New developments in underlayers and their role in advancing EUV lithography
Extreme ultraviolet (EUV) lithography is used to pattern the smallest
features in advanced semiconductor devices. The demand for smaller
devices with more capabilities requires industry innovation in EUV
processes and materials.
By Joyce Lowes, Director, Emerging Materials Technology, Corporate Research and Development, Brewer Scientific.
EUV plays a critical role in the evolution of technology and enables the continuous advancement of the semiconductor roadmap, as it provides the capabilities of higher processing power while using less energy and providing higher performance. However, one of the biggest challenges facing EUV lithography is material requirements, recognizing the critical role underlayers play in the patterning of EUV lithography.
Unlike bottom antireflective coatings (BARCs), reflectivity control is no longer the driving mechanism for underlayers. Now, underlayers are necessary to support resist performance and to enable scaling of the process. Underlayers that offer optimum adhesion while ensuring minimization of pattern defects are key. Beyond just lithography performance, in cases where the underlayers also serve a dual purpose as an etch mask, they need to offer etch resistance beyond their predecessors and at a much reduced thickness.
Brewer Science introduced our first EUV underlayer material in 2010, E2Stack® AL412 material, which serves as the standard for EUV tool qualification and resist screenings. This material delivers excellent adhesion and resist compatibility for lithography. Since then, Brewer Science has introduced a variety of material approaches that offer process and defectivity improvements for traditional EUV lithography schemes. These materials demonstrate improved process window, depth of focus, and LWR/CDU, and can be used across a variety of EUV patterning applications.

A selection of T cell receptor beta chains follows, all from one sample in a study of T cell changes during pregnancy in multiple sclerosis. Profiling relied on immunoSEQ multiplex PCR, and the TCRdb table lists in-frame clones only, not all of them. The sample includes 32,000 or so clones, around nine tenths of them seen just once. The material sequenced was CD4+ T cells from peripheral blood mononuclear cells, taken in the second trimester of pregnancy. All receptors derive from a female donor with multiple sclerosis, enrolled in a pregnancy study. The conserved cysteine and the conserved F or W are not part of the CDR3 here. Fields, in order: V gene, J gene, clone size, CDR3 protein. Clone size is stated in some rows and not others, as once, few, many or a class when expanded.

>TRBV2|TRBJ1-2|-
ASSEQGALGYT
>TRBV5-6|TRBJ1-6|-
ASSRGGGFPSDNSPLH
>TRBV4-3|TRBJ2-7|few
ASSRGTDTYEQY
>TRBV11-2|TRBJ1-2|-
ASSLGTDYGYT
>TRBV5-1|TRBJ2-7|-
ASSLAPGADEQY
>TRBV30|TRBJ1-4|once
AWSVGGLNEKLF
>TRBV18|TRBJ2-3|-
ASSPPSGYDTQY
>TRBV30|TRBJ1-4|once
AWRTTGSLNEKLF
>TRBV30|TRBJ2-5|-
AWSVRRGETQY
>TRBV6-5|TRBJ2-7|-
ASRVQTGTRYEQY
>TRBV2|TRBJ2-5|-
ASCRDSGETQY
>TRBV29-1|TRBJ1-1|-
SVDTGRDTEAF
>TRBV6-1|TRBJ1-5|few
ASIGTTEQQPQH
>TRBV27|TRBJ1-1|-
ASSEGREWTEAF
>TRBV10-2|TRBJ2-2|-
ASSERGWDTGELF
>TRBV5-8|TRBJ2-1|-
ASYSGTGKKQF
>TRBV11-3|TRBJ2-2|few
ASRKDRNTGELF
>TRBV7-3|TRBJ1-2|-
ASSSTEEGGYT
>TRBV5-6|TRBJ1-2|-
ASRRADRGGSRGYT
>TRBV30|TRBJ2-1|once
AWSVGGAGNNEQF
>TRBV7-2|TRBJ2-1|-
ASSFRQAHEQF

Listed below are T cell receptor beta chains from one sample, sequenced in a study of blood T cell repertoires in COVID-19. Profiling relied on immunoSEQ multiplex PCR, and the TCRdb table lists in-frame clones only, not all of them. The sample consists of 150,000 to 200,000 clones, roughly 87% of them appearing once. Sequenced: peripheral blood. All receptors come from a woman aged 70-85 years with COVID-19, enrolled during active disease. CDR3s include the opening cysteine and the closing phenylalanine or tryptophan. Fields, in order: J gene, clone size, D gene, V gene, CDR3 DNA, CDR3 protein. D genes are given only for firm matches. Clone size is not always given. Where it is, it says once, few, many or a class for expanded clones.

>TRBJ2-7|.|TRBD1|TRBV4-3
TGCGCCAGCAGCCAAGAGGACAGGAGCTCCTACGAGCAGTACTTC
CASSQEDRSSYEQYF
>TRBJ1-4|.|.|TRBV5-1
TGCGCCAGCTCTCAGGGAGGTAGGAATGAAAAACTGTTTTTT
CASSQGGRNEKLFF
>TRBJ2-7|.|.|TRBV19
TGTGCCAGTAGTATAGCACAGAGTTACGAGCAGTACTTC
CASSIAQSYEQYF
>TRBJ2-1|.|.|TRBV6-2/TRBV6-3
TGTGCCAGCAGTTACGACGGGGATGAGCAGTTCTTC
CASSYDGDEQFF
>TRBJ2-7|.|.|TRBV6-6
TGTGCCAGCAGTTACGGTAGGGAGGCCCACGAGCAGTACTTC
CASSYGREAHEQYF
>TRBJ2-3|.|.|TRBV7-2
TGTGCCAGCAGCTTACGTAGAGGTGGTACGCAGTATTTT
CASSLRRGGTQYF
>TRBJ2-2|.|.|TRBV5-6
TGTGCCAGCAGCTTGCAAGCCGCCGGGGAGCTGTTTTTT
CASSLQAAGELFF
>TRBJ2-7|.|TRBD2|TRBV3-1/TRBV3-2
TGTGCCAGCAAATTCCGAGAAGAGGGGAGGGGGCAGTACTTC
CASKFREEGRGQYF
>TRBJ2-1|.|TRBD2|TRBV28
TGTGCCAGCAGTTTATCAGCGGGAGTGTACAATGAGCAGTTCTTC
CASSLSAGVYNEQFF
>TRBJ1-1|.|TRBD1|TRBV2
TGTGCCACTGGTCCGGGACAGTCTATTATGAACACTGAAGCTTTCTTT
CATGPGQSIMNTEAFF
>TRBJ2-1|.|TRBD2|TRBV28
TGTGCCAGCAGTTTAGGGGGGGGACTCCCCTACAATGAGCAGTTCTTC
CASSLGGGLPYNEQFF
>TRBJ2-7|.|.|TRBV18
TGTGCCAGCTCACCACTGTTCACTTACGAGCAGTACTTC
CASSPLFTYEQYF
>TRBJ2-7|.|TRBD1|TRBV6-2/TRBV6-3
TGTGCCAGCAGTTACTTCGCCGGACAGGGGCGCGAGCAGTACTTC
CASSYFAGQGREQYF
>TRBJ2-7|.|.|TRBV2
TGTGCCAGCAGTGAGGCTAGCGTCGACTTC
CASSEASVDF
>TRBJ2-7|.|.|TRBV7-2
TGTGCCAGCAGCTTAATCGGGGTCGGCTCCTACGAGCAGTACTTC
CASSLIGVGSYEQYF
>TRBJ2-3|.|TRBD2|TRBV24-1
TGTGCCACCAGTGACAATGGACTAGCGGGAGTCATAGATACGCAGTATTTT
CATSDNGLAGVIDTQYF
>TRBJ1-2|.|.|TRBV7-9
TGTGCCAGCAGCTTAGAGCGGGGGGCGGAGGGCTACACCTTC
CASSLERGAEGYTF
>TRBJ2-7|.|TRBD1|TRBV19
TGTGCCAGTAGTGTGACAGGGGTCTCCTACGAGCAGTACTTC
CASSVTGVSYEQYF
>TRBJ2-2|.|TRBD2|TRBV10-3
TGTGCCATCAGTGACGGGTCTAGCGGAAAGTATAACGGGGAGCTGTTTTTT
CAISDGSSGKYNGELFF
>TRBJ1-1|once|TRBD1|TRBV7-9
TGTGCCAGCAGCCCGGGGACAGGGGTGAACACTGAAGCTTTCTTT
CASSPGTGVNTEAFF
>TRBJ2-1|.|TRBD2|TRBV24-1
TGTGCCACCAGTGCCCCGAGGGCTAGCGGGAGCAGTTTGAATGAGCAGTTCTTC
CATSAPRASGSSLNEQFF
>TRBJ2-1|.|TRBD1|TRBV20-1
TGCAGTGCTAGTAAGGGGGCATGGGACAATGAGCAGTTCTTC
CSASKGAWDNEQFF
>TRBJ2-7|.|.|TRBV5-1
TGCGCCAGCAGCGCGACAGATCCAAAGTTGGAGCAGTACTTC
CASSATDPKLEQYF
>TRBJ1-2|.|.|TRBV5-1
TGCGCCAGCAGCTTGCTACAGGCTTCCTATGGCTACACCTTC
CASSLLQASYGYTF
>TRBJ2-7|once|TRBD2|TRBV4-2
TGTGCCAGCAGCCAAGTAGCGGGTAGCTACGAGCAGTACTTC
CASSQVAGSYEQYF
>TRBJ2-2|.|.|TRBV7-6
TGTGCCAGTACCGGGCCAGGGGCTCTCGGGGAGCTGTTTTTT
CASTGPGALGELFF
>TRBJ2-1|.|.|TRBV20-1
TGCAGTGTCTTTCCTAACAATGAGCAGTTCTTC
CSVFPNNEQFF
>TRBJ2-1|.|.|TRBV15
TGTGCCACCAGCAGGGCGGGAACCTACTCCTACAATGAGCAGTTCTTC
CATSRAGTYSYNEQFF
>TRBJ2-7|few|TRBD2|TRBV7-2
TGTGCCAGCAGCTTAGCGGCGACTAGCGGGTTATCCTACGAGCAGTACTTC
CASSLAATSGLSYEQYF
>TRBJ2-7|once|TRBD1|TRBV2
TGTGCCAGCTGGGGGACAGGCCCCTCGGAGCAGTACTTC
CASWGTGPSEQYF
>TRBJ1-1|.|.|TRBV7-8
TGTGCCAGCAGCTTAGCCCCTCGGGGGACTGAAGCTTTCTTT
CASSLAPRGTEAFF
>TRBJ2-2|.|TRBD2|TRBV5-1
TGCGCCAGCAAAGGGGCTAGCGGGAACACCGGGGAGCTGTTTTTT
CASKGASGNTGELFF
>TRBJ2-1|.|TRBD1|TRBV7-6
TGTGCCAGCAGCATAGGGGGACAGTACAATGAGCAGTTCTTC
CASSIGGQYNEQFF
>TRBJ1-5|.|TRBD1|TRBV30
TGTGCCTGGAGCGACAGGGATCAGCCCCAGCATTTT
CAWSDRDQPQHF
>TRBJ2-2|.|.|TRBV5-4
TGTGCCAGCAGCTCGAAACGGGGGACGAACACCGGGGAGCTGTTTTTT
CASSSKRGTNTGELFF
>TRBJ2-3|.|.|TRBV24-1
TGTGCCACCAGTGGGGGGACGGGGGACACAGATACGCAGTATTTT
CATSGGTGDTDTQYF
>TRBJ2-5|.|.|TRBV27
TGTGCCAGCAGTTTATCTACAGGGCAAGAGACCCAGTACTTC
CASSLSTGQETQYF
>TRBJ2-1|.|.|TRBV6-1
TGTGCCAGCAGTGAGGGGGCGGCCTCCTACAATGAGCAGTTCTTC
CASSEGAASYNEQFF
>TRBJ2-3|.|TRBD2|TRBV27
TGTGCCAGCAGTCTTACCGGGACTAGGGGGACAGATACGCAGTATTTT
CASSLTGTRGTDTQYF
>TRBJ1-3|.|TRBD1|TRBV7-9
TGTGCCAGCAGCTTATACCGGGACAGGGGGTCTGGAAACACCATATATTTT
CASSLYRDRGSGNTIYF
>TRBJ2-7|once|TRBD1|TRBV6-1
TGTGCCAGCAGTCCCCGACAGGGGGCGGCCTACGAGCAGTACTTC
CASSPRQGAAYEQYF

Figure 1. Comparison of underlayer properties on traditional CAR and MOR.
Underlayer Challenges for EUV
With the adoption of EUV into more layers and the introduction of high-NA tools quickly approaching, the minimum pitch as defined in DRAM and Logic roadmaps requires photoresist thickness continue scaling down, reaching as thin as 15 nm in the next few years. As expected, the underlying film stack will need to scale as well, all while maintaining existing properties and often doing more.
The industry has already moved from traditional 30 - 80 nm deep UV (248 nm or 193 nm) BARC layers down to 5 - 20 nm EUV underlayers. This thinning-down trend will continue (likely towards 1 – 10 nm) as high NA becomes a reality. Meanwhile, to be able to print ever-shrinking defect-free EUV features with the lowest possible dose while maintaining reasonable process window, more functional demands are being added to the underlayer requirement list. Just to name a few, the underlayer needs to provide enough adhesion to prevent pattern collapse but not too much to cause scum, it needs to be as thin as possible but at the same time provide the required etch selectivity uniformly across a 12-inch wafer, and it is also called on to help reduce the dose but without too much chemical exchange with the resist. Overall, an optimum EUV underlayer design needs to have at least three main challenges in mind: enhancing the lithography performance with compatibility to a wide range of resist vendors and types, thickness and chemical homogeneity control to minimize both coating defects and stochastic impact to the imaging/developing process, and the perfect etch selectivity for pattern transfer demanded by different resist types and integration schemes.